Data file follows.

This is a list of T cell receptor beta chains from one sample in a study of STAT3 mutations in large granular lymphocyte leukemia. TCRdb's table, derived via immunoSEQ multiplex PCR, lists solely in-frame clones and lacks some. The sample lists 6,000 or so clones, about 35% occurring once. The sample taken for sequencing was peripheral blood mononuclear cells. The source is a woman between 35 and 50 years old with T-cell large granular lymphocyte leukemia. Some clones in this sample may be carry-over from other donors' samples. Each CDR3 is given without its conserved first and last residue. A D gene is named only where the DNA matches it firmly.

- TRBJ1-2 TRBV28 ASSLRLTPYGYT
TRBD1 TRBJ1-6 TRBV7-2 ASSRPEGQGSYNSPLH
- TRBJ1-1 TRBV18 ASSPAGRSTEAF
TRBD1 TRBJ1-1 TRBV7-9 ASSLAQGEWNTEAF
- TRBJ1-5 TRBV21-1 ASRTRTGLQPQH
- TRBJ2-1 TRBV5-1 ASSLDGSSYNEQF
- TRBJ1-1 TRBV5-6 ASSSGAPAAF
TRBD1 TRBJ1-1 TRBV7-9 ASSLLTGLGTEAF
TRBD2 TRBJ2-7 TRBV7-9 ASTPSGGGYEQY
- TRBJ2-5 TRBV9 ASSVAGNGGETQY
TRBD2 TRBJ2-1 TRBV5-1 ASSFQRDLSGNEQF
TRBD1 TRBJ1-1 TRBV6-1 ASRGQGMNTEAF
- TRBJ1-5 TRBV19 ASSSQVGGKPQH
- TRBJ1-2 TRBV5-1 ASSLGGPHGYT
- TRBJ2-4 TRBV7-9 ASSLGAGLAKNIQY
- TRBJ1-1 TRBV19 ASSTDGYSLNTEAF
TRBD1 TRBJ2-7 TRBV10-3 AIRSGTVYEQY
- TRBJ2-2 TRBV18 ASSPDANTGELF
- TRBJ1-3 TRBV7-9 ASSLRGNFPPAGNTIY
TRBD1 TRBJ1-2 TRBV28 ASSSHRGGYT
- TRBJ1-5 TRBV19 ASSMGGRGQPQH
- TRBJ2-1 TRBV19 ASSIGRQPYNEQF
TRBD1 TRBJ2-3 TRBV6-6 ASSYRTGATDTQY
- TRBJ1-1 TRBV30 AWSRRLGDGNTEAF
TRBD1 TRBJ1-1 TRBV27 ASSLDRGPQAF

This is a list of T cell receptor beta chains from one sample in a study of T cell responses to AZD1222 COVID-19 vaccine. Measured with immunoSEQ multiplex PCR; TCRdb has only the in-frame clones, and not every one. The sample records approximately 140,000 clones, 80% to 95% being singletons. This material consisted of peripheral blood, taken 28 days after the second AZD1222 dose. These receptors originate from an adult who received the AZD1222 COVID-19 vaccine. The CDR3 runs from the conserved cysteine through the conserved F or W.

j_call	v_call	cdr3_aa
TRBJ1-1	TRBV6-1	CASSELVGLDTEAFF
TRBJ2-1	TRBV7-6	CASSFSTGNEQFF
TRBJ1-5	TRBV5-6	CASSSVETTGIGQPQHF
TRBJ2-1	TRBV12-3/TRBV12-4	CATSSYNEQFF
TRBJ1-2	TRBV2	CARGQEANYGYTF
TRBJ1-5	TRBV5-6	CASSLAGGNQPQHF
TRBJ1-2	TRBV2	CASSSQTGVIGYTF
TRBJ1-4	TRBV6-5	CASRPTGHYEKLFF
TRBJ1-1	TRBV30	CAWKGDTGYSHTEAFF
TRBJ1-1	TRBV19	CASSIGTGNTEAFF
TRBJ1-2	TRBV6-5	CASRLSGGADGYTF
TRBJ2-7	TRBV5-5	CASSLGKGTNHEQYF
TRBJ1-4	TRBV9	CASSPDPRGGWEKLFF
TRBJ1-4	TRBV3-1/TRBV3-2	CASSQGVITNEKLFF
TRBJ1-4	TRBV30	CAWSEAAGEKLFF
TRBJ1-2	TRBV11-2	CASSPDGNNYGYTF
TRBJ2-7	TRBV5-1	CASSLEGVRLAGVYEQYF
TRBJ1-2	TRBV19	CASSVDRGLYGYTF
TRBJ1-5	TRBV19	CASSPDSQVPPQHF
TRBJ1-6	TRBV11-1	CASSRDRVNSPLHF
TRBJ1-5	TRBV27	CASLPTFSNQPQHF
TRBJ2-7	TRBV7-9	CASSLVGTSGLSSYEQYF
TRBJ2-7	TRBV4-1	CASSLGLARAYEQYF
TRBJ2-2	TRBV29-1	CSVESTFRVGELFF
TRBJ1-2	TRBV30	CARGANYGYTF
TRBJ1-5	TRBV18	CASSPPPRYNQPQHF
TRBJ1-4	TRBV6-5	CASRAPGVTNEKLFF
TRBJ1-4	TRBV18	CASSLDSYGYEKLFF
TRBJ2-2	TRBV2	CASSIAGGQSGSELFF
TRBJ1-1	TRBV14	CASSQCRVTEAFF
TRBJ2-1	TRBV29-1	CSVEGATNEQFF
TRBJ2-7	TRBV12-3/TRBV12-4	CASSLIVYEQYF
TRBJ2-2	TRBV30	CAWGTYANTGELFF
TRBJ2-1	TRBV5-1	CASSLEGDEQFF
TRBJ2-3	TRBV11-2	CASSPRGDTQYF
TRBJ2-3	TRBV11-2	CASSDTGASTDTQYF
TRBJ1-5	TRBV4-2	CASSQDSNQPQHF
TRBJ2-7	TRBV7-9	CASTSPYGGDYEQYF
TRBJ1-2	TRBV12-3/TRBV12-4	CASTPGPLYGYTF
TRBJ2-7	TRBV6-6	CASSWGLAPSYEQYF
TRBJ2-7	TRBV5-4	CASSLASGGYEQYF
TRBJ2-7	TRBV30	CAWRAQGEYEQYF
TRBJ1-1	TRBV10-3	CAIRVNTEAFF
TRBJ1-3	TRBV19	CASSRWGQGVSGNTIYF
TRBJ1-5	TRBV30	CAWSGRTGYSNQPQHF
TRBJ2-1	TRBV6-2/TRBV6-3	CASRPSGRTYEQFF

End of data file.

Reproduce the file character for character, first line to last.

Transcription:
This is a list of T cell receptor beta chains from one sample in a study of STAT3 mutations in large granular lymphocyte leukemia. TCRdb's table, derived via immunoSEQ multiplex PCR, lists solely in-frame clones and lacks some. The sample lists 6,000 or so clones, about 35% occurring once. The sample taken for sequencing was peripheral blood mononuclear cells. The source is a woman between 35 and 50 years old with T-cell large granular lymphocyte leukemia. Some clones in this sample may be carry-over from other donors' samples. Each CDR3 is given without its conserved first and last residue. A D gene is named only where the DNA matches it firmly.

- TRBJ1-2 TRBV28 ASSLRLTPYGYT
TRBD1 TRBJ1-6 TRBV7-2 ASSRPEGQGSYNSPLH
- TRBJ1-1 TRBV18 ASSPAGRSTEAF
TRBD1 TRBJ1-1 TRBV7-9 ASSLAQGEWNTEAF
- TRBJ1-5 TRBV21-1 ASRTRTGLQPQH
- TRBJ2-1 TRBV5-1 ASSLDGSSYNEQF
- TRBJ1-1 TRBV5-6 ASSSGAPAAF
TRBD1 TRBJ1-1 TRBV7-9 ASSLLTGLGTEAF
TRBD2 TRBJ2-7 TRBV7-9 ASTPSGGGYEQY
- TRBJ2-5 TRBV9 ASSVAGNGGETQY
TRBD2 TRBJ2-1 TRBV5-1 ASSFQRDLSGNEQF
TRBD1 TRBJ1-1 TRBV6-1 ASRGQGMNTEAF
- TRBJ1-5 TRBV19 ASSSQVGGKPQH
- TRBJ1-2 TRBV5-1 ASSLGGPHGYT
- TRBJ2-4 TRBV7-9 ASSLGAGLAKNIQY
- TRBJ1-1 TRBV19 ASSTDGYSLNTEAF
TRBD1 TRBJ2-7 TRBV10-3 AIRSGTVYEQY
- TRBJ2-2 TRBV18 ASSPDANTGELF
- TRBJ1-3 TRBV7-9 ASSLRGNFPPAGNTIY
TRBD1 TRBJ1-2 TRBV28 ASSSHRGGYT
- TRBJ1-5 TRBV19 ASSMGGRGQPQH
- TRBJ2-1 TRBV19 ASSIGRQPYNEQF
TRBD1 TRBJ2-3 TRBV6-6 ASSYRTGATDTQY
- TRBJ1-1 TRBV30 AWSRRLGDGNTEAF
TRBD1 TRBJ1-1 TRBV27 ASSLDRGPQAF

This is a list of T cell receptor beta chains from one sample in a study of T cell responses to AZD1222 COVID-19 vaccine. Measured with immunoSEQ multiplex PCR; TCRdb has only the in-frame clones, and not every one. The sample records approximately 140,000 clones, 80% to 95% being singletons. This material consisted of peripheral blood, taken 28 days after the second AZD1222 dose. These receptors originate from an adult who received the AZD1222 COVID-19 vaccine. The CDR3 runs from the conserved cysteine through the conserved F or W.

j_call	v_call	cdr3_aa
TRBJ1-1	TRBV6-1	CASSELVGLDTEAFF
TRBJ2-1	TRBV7-6	CASSFSTGNEQFF
TRBJ1-5	TRBV5-6	CASSSVETTGIGQPQHF
TRBJ2-1	TRBV12-3/TRBV12-4	CATSSYNEQFF
TRBJ1-2	TRBV2	CARGQEANYGYTF
TRBJ1-5	TRBV5-6	CASSLAGGNQPQHF
TRBJ1-2	TRBV2	CASSSQTGVIGYTF
TRBJ1-4	TRBV6-5	CASRPTGHYEKLFF
TRBJ1-1	TRBV30	CAWKGDTGYSHTEAFF
TRBJ1-1	TRBV19	CASSIGTGNTEAFF
TRBJ1-2	TRBV6-5	CASRLSGGADGYTF
TRBJ2-7	TRBV5-5	CASSLGKGTNHEQYF
TRBJ1-4	TRBV9	CASSPDPRGGWEKLFF
TRBJ1-4	TRBV3-1/TRBV3-2	CASSQGVITNEKLFF
TRBJ1-4	TRBV30	CAWSEAAGEKLFF
TRBJ1-2	TRBV11-2	CASSPDGNNYGYTF
TRBJ2-7	TRBV5-1	CASSLEGVRLAGVYEQYF
TRBJ1-2	TRBV19	CASSVDRGLYGYTF
TRBJ1-5	TRBV19	CASSPDSQVPPQHF
TRBJ1-6	TRBV11-1	CASSRDRVNSPLHF
TRBJ1-5	TRBV27	CASLPTFSNQPQHF
TRBJ2-7	TRBV7-9	CASSLVGTSGLSSYEQYF
TRBJ2-7	TRBV4-1	CASSLGLARAYEQYF
TRBJ2-2	TRBV29-1	CSVESTFRVGELFF
TRBJ1-2	TRBV30	CARGANYGYTF
TRBJ1-5	TRBV18	CASSPPPRYNQPQHF
TRBJ1-4	TRBV6-5	CASRAPGVTNEKLFF
TRBJ1-4	TRBV18	CASSLDSYGYEKLFF
TRBJ2-2	TRBV2	CASSIAGGQSGSELFF
TRBJ1-1	TRBV14	CASSQCRVTEAFF
TRBJ2-1	TRBV29-1	CSVEGATNEQFF
TRBJ2-7	TRBV12-3/TRBV12-4	CASSLIVYEQYF
TRBJ2-2	TRBV30	CAWGTYANTGELFF
TRBJ2-1	TRBV5-1	CASSLEGDEQFF
TRBJ2-3	TRBV11-2	CASSPRGDTQYF
TRBJ2-3	TRBV11-2	CASSDTGASTDTQYF
TRBJ1-5	TRBV4-2	CASSQDSNQPQHF
TRBJ2-7	TRBV7-9	CASTSPYGGDYEQYF
TRBJ1-2	TRBV12-3/TRBV12-4	CASTPGPLYGYTF
TRBJ2-7	TRBV6-6	CASSWGLAPSYEQYF
TRBJ2-7	TRBV5-4	CASSLASGGYEQYF
TRBJ2-7	TRBV30	CAWRAQGEYEQYF
TRBJ1-1	TRBV10-3	CAIRVNTEAFF
TRBJ1-3	TRBV19	CASSRWGQGVSGNTIYF
TRBJ1-5	TRBV30	CAWSGRTGYSNQPQHF
TRBJ2-1	TRBV6-2/TRBV6-3	CASRPSGRTYEQFF